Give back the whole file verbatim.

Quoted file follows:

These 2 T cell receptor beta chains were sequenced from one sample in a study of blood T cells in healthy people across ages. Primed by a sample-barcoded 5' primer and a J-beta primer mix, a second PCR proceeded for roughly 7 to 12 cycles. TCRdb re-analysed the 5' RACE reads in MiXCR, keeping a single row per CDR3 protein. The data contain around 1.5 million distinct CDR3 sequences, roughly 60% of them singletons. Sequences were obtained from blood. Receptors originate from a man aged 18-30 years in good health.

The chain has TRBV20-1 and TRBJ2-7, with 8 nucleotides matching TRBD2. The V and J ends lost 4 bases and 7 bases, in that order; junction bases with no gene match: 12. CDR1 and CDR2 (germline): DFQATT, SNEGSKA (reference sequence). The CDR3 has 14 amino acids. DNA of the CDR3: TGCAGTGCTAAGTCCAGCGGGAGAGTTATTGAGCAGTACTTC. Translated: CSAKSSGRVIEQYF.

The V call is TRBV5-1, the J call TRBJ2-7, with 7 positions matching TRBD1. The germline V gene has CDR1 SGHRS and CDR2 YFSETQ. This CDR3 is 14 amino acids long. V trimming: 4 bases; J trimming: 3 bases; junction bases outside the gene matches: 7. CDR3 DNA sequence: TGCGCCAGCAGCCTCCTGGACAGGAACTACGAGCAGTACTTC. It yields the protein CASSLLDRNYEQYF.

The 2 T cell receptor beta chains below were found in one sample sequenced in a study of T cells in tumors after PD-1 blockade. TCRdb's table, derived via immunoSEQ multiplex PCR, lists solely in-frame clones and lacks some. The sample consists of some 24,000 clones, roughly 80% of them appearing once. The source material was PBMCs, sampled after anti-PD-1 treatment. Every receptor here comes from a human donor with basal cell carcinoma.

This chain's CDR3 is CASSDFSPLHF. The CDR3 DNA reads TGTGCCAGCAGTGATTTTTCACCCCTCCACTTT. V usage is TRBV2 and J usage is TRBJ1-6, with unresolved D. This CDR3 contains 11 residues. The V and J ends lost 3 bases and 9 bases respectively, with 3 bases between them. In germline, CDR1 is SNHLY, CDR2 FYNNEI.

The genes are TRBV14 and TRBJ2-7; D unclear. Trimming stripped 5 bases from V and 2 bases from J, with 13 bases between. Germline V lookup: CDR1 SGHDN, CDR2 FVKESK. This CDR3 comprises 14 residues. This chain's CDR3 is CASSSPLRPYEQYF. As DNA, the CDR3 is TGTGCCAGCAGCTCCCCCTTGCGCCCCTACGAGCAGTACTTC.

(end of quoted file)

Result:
These 2 T cell receptor beta chains were sequenced from one sample in a study of blood T cells in healthy people across ages. Primed by a sample-barcoded 5' primer and a J-beta primer mix, a second PCR proceeded for roughly 7 to 12 cycles. TCRdb re-analysed the 5' RACE reads in MiXCR, keeping a single row per CDR3 protein. The data contain around 1.5 million distinct CDR3 sequences, roughly 60% of them singletons. Sequences were obtained from blood. Receptors originate from a man aged 18-30 years in good health.

The chain has TRBV20-1 and TRBJ2-7, with 8 nucleotides matching TRBD2. The V and J ends lost 4 bases and 7 bases, in that order; junction bases with no gene match: 12. CDR1 and CDR2 (germline): DFQATT, SNEGSKA (reference sequence). The CDR3 has 14 amino acids. DNA of the CDR3: TGCAGTGCTAAGTCCAGCGGGAGAGTTATTGAGCAGTACTTC. Translated: CSAKSSGRVIEQYF.

The V call is TRBV5-1, the J call TRBJ2-7, with 7 positions matching TRBD1. The germline V gene has CDR1 SGHRS and CDR2 YFSETQ. This CDR3 is 14 amino acids long. V trimming: 4 bases; J trimming: 3 bases; junction bases outside the gene matches: 7. CDR3 DNA sequence: TGCGCCAGCAGCCTCCTGGACAGGAACTACGAGCAGTACTTC. It yields the protein CASSLLDRNYEQYF.

The 2 T cell receptor beta chains below were found in one sample sequenced in a study of T cells in tumors after PD-1 blockade. TCRdb's table, derived via immunoSEQ multiplex PCR, lists solely in-frame clones and lacks some. The sample consists of some 24,000 clones, roughly 80% of them appearing once. The source material was PBMCs, sampled after anti-PD-1 treatment. Every receptor here comes from a human donor with basal cell carcinoma.

This chain's CDR3 is CASSDFSPLHF. The CDR3 DNA reads TGTGCCAGCAGTGATTTTTCACCCCTCCACTTT. V usage is TRBV2 and J usage is TRBJ1-6, with unresolved D. This CDR3 contains 11 residues. The V and J ends lost 3 bases and 9 bases respectively, with 3 bases between them. In germline, CDR1 is SNHLY, CDR2 FYNNEI.

The genes are TRBV14 and TRBJ2-7; D unclear. Trimming stripped 5 bases from V and 2 bases from J, with 13 bases between. Germline V lookup: CDR1 SGHDN, CDR2 FVKESK. This CDR3 comprises 14 residues. This chain's CDR3 is CASSSPLRPYEQYF. As DNA, the CDR3 is TGTGCCAGCAGCTCCCCCTTGCGCCCCTACGAGCAGTACTTC.